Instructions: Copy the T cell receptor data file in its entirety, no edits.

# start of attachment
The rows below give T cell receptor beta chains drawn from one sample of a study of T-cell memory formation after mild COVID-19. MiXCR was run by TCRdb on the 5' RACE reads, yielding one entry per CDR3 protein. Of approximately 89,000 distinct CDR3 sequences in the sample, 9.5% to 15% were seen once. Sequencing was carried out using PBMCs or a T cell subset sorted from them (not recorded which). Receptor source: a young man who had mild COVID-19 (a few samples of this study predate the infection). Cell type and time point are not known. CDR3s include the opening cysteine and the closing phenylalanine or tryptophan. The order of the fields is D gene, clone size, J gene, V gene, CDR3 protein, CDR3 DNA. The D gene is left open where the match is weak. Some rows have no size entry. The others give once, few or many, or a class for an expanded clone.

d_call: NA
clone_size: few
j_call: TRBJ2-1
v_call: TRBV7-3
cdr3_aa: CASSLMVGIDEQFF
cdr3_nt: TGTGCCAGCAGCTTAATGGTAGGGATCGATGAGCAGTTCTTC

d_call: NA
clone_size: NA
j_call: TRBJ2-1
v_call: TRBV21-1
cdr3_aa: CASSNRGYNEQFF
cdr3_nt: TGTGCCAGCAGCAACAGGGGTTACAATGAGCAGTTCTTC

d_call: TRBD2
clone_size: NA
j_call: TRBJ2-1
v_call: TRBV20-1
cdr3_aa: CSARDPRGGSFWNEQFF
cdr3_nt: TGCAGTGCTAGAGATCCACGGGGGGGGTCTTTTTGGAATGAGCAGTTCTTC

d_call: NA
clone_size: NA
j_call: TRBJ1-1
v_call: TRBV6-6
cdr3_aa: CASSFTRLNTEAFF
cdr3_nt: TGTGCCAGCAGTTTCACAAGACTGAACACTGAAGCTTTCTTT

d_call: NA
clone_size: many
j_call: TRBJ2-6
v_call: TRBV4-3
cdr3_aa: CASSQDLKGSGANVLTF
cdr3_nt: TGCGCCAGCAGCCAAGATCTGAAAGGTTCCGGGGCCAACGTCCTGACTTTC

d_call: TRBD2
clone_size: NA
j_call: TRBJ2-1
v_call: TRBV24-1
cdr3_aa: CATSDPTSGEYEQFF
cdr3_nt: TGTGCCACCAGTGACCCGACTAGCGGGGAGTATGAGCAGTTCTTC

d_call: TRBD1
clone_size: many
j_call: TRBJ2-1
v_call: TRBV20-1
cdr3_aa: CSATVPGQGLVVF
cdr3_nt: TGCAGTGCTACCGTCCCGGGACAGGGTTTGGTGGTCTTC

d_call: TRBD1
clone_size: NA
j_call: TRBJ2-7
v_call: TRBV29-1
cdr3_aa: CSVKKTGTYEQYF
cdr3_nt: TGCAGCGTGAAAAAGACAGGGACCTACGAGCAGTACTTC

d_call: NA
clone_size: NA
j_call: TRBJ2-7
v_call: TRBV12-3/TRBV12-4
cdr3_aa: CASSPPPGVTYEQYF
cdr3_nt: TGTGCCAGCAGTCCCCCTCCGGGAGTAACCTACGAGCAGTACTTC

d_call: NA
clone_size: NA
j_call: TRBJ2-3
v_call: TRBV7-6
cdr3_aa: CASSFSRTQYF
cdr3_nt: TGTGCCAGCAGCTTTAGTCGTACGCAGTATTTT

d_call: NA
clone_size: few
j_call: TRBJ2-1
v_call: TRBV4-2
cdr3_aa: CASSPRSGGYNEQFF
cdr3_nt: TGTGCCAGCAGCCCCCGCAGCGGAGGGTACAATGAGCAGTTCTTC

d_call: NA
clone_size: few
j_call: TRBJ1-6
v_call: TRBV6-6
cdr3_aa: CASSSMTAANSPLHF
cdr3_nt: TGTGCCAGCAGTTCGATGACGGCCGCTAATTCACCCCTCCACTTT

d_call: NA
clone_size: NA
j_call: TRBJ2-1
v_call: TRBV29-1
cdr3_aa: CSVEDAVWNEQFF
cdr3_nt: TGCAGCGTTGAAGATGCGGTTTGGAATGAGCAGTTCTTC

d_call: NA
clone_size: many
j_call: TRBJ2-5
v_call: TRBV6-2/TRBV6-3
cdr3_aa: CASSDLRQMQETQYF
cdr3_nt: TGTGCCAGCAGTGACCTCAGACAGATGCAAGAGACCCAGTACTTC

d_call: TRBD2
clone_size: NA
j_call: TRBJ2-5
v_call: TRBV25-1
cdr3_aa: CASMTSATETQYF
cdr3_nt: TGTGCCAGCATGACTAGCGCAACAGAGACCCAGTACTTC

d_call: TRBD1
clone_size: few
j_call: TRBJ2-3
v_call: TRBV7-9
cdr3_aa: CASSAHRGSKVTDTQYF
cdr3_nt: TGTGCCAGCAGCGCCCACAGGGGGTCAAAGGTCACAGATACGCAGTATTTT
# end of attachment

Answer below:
The rows below give T cell receptor beta chains drawn from one sample of a study of T-cell memory formation after mild COVID-19. MiXCR was run by TCRdb on the 5' RACE reads, yielding one entry per CDR3 protein. Of approximately 89,000 distinct CDR3 sequences in the sample, 9.5% to 15% were seen once. Sequencing was carried out using PBMCs or a T cell subset sorted from them (not recorded which). Receptor source: a young man who had mild COVID-19 (a few samples of this study predate the infection). Cell type and time point are not known. CDR3s include the opening cysteine and the closing phenylalanine or tryptophan. The order of the fields is D gene, clone size, J gene, V gene, CDR3 protein, CDR3 DNA. The D gene is left open where the match is weak. Some rows have no size entry. The others give once, few or many, or a class for an expanded clone.

d_call: NA
clone_size: few
j_call: TRBJ2-1
v_call: TRBV7-3
cdr3_aa: CASSLMVGIDEQFF
cdr3_nt: TGTGCCAGCAGCTTAATGGTAGGGATCGATGAGCAGTTCTTC

d_call: NA
clone_size: NA
j_call: TRBJ2-1
v_call: TRBV21-1
cdr3_aa: CASSNRGYNEQFF
cdr3_nt: TGTGCCAGCAGCAACAGGGGTTACAATGAGCAGTTCTTC

d_call: TRBD2
clone_size: NA
j_call: TRBJ2-1
v_call: TRBV20-1
cdr3_aa: CSARDPRGGSFWNEQFF
cdr3_nt: TGCAGTGCTAGAGATCCACGGGGGGGGTCTTTTTGGAATGAGCAGTTCTTC

d_call: NA
clone_size: NA
j_call: TRBJ1-1
v_call: TRBV6-6
cdr3_aa: CASSFTRLNTEAFF
cdr3_nt: TGTGCCAGCAGTTTCACAAGACTGAACACTGAAGCTTTCTTT

d_call: NA
clone_size: many
j_call: TRBJ2-6
v_call: TRBV4-3
cdr3_aa: CASSQDLKGSGANVLTF
cdr3_nt: TGCGCCAGCAGCCAAGATCTGAAAGGTTCCGGGGCCAACGTCCTGACTTTC

d_call: TRBD2
clone_size: NA
j_call: TRBJ2-1
v_call: TRBV24-1
cdr3_aa: CATSDPTSGEYEQFF
cdr3_nt: TGTGCCACCAGTGACCCGACTAGCGGGGAGTATGAGCAGTTCTTC

d_call: TRBD1
clone_size: many
j_call: TRBJ2-1
v_call: TRBV20-1
cdr3_aa: CSATVPGQGLVVF
cdr3_nt: TGCAGTGCTACCGTCCCGGGACAGGGTTTGGTGGTCTTC

d_call: TRBD1
clone_size: NA
j_call: TRBJ2-7
v_call: TRBV29-1
cdr3_aa: CSVKKTGTYEQYF
cdr3_nt: TGCAGCGTGAAAAAGACAGGGACCTACGAGCAGTACTTC

d_call: NA
clone_size: NA
j_call: TRBJ2-7
v_call: TRBV12-3/TRBV12-4
cdr3_aa: CASSPPPGVTYEQYF
cdr3_nt: TGTGCCAGCAGTCCCCCTCCGGGAGTAACCTACGAGCAGTACTTC

d_call: NA
clone_size: NA
j_call: TRBJ2-3
v_call: TRBV7-6
cdr3_aa: CASSFSRTQYF
cdr3_nt: TGTGCCAGCAGCTTTAGTCGTACGCAGTATTTT

d_call: NA
clone_size: few
j_call: TRBJ2-1
v_call: TRBV4-2
cdr3_aa: CASSPRSGGYNEQFF
cdr3_nt: TGTGCCAGCAGCCCCCGCAGCGGAGGGTACAATGAGCAGTTCTTC

d_call: NA
clone_size: few
j_call: TRBJ1-6
v_call: TRBV6-6
cdr3_aa: CASSSMTAANSPLHF
cdr3_nt: TGTGCCAGCAGTTCGATGACGGCCGCTAATTCACCCCTCCACTTT

d_call: NA
clone_size: NA
j_call: TRBJ2-1
v_call: TRBV29-1
cdr3_aa: CSVEDAVWNEQFF
cdr3_nt: TGCAGCGTTGAAGATGCGGTTTGGAATGAGCAGTTCTTC

d_call: NA
clone_size: many
j_call: TRBJ2-5
v_call: TRBV6-2/TRBV6-3
cdr3_aa: CASSDLRQMQETQYF
cdr3_nt: TGTGCCAGCAGTGACCTCAGACAGATGCAAGAGACCCAGTACTTC

d_call: TRBD2
clone_size: NA
j_call: TRBJ2-5
v_call: TRBV25-1
cdr3_aa: CASMTSATETQYF
cdr3_nt: TGTGCCAGCATGACTAGCGCAACAGAGACCCAGTACTTC

d_call: TRBD1
clone_size: few
j_call: TRBJ2-3
v_call: TRBV7-9
cdr3_aa: CASSAHRGSKVTDTQYF
cdr3_nt: TGTGCCAGCAGCGCCCACAGGGGGTCAAAGGTCACAGATACGCAGTATTTT